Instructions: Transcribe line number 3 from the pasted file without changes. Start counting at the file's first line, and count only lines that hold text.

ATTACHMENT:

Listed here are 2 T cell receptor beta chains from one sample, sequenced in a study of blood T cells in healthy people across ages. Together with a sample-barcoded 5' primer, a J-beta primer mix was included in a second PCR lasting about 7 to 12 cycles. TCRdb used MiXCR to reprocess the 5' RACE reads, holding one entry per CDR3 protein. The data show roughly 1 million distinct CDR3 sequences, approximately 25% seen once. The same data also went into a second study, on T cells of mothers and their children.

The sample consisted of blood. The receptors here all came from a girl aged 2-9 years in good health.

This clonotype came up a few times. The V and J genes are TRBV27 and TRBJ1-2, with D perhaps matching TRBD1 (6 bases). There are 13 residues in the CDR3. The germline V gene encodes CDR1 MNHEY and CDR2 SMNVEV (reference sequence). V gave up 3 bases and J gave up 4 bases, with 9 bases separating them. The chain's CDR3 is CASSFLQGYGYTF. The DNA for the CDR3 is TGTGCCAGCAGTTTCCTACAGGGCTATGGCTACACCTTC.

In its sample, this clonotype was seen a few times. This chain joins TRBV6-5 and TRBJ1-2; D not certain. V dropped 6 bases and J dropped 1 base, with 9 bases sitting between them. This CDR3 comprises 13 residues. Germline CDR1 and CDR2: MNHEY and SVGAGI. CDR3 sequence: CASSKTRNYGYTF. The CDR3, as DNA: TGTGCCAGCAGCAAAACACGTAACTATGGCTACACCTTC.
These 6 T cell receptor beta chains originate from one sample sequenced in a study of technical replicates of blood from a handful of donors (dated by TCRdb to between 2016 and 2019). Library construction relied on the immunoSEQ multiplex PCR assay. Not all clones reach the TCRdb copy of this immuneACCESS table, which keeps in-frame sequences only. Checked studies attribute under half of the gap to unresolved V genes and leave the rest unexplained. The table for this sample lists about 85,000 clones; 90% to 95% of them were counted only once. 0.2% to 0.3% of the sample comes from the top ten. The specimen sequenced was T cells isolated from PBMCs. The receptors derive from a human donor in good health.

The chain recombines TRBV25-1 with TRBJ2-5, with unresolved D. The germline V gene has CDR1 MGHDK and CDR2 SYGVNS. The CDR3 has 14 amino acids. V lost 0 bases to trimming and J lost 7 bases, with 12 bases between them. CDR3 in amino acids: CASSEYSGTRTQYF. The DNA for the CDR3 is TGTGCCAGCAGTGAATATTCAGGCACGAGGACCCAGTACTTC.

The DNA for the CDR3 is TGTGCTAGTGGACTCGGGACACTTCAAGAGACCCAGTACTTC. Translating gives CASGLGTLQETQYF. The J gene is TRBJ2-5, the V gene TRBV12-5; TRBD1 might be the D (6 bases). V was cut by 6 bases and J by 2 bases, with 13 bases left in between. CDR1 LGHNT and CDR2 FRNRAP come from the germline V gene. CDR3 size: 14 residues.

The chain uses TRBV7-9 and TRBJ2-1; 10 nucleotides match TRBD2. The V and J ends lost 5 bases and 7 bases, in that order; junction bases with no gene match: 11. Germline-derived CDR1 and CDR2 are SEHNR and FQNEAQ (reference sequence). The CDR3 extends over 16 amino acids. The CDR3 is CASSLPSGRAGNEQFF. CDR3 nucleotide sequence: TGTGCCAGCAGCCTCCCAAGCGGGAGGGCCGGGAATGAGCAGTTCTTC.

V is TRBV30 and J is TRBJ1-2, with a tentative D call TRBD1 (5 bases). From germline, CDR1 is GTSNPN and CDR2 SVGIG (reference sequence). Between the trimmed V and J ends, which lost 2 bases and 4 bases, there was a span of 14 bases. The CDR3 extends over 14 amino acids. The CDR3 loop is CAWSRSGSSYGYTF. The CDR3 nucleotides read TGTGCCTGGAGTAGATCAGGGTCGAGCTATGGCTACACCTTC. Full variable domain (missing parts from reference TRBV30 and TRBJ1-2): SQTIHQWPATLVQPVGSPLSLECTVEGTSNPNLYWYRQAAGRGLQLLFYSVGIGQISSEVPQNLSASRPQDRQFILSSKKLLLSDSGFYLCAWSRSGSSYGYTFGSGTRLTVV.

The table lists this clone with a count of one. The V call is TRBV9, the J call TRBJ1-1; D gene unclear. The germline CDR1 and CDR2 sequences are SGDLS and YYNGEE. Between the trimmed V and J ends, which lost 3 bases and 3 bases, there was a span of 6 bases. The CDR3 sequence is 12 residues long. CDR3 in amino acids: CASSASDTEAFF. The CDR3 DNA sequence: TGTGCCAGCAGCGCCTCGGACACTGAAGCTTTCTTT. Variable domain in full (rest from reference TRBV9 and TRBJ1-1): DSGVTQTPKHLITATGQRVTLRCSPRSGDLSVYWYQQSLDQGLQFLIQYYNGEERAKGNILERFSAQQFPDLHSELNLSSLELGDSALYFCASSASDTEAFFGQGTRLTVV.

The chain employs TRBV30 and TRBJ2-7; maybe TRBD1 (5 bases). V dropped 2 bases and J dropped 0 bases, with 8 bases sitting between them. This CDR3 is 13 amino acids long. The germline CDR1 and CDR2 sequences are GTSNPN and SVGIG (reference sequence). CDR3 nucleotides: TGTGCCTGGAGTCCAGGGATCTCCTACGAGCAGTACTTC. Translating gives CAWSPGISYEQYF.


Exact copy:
This clonotype came up a few times. The V and J genes are TRBV27 and TRBJ1-2, with D perhaps matching TRBD1 (6 bases). There are 13 residues in the CDR3. The germline V gene encodes CDR1 MNHEY and CDR2 SMNVEV (reference sequence). V gave up 3 bases and J gave up 4 bases, with 9 bases separating them. The chain's CDR3 is CASSFLQGYGYTF. The DNA for the CDR3 is TGTGCCAGCAGTTTCCTACAGGGCTATGGCTACACCTTC.